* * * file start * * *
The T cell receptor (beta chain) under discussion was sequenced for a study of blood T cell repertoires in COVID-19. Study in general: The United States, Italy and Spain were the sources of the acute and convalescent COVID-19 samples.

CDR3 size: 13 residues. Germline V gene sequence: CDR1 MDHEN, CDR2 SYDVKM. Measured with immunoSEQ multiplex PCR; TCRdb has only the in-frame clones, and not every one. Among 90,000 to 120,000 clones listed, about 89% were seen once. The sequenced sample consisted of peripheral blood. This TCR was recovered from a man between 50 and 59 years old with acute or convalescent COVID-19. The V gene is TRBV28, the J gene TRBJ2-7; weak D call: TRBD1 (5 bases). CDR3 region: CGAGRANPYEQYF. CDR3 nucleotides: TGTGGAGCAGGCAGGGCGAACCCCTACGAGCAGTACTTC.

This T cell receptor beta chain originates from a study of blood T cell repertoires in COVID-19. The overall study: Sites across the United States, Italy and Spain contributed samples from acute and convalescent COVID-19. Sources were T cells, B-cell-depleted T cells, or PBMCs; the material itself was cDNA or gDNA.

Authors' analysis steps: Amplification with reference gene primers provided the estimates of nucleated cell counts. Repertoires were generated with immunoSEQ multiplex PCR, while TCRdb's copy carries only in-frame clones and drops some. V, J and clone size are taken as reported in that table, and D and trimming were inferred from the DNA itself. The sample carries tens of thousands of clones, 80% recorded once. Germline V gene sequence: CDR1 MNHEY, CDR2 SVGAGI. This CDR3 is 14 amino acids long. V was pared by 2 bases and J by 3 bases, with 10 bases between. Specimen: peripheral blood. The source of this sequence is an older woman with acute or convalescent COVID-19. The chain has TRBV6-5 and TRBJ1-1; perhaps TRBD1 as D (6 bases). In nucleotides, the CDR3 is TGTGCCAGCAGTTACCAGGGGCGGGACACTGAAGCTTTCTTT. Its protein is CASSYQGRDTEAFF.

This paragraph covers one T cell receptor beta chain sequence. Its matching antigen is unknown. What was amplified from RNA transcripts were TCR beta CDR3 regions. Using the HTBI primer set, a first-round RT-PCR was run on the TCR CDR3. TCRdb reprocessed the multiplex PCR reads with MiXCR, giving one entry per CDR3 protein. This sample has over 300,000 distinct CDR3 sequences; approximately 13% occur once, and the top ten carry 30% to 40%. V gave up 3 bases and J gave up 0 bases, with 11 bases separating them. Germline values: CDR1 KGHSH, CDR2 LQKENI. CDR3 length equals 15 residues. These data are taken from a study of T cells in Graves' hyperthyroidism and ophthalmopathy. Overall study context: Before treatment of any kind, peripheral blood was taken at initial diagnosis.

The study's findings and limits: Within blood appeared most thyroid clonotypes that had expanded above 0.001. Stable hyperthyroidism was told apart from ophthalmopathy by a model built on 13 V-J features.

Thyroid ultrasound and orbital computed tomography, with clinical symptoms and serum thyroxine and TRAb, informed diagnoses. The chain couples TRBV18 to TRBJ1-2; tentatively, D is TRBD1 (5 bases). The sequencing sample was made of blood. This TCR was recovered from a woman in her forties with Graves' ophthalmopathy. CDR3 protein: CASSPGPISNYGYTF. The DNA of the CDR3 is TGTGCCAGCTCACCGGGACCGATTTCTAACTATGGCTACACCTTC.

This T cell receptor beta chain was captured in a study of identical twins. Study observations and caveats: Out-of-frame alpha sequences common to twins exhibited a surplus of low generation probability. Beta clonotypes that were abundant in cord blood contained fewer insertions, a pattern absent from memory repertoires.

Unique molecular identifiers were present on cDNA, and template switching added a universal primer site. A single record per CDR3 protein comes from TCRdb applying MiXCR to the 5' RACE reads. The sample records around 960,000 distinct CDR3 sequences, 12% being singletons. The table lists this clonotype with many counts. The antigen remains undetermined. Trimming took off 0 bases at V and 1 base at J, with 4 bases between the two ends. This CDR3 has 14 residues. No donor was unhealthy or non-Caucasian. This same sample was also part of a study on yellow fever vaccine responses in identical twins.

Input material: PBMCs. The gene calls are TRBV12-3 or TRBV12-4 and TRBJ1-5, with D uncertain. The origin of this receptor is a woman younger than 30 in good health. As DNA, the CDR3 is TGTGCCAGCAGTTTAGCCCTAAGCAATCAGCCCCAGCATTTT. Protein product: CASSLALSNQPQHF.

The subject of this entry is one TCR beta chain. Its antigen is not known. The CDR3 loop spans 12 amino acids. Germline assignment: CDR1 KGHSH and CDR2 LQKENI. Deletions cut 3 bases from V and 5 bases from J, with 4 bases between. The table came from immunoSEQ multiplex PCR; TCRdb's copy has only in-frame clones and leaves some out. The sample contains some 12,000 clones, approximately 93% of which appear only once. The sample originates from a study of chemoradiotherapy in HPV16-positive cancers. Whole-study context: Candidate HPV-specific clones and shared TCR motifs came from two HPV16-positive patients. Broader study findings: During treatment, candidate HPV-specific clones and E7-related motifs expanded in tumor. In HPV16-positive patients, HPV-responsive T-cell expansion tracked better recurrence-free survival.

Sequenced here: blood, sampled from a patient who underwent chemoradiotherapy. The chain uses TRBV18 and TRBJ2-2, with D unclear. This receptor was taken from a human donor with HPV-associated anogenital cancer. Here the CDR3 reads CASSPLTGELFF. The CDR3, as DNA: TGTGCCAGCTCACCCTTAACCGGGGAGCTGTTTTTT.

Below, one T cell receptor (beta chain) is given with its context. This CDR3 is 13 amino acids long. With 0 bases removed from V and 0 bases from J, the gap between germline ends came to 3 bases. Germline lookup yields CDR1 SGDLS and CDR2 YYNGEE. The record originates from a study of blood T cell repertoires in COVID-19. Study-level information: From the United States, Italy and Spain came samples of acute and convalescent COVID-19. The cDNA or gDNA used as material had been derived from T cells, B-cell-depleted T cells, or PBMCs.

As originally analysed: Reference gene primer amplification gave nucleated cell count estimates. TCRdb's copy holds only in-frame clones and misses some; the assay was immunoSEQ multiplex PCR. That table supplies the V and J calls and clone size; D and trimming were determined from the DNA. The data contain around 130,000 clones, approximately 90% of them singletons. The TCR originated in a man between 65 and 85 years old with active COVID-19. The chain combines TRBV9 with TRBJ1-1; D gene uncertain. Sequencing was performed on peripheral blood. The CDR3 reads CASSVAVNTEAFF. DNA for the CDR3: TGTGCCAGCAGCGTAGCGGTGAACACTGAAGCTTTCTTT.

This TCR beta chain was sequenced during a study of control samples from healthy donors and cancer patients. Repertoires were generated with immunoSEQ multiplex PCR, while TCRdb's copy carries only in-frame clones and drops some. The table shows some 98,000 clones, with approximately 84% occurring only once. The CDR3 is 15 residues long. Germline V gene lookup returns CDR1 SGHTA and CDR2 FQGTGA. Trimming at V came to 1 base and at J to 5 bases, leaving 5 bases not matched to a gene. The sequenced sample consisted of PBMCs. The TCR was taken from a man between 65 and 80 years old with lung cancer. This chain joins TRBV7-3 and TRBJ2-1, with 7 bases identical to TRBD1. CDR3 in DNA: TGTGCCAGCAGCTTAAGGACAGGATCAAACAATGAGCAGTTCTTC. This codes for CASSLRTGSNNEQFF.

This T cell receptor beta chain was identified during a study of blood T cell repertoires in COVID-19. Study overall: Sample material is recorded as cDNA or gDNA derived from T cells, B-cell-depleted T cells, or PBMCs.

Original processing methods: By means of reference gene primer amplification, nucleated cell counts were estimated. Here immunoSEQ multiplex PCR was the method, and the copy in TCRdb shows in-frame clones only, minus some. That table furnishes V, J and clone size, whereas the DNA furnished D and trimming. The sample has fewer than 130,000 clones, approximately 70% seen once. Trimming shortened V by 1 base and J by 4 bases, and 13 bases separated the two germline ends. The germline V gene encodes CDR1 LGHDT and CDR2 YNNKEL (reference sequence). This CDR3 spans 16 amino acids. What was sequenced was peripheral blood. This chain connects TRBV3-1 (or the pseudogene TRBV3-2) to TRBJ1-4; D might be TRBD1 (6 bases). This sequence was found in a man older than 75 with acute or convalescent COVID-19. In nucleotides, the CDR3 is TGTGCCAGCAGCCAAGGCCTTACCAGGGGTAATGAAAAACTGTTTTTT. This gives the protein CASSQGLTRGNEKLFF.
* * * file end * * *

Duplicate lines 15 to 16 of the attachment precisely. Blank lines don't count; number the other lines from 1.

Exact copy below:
This TCR beta chain was sequenced during a study of control samples from healthy donors and cancer patients. Repertoires were generated with immunoSEQ multiplex PCR, while TCRdb's copy carries only in-frame clones and drops some. The table shows some 98,000 clones, with approximately 84% occurring only once. The CDR3 is 15 residues long. Germline V gene lookup returns CDR1 SGHTA and CDR2 FQGTGA. Trimming at V came to 1 base and at J to 5 bases, leaving 5 bases not matched to a gene. The sequenced sample consisted of PBMCs. The TCR was taken from a man between 65 and 80 years old with lung cancer. This chain joins TRBV7-3 and TRBJ2-1, with 7 bases identical to TRBD1. CDR3 in DNA: TGTGCCAGCAGCTTAAGGACAGGATCAAACAATGAGCAGTTCTTC. This codes for CASSLRTGSNNEQFF.

This T cell receptor beta chain was identified during a study of blood T cell repertoires in COVID-19. Study overall: Sample material is recorded as cDNA or gDNA derived from T cells, B-cell-depleted T cells, or PBMCs.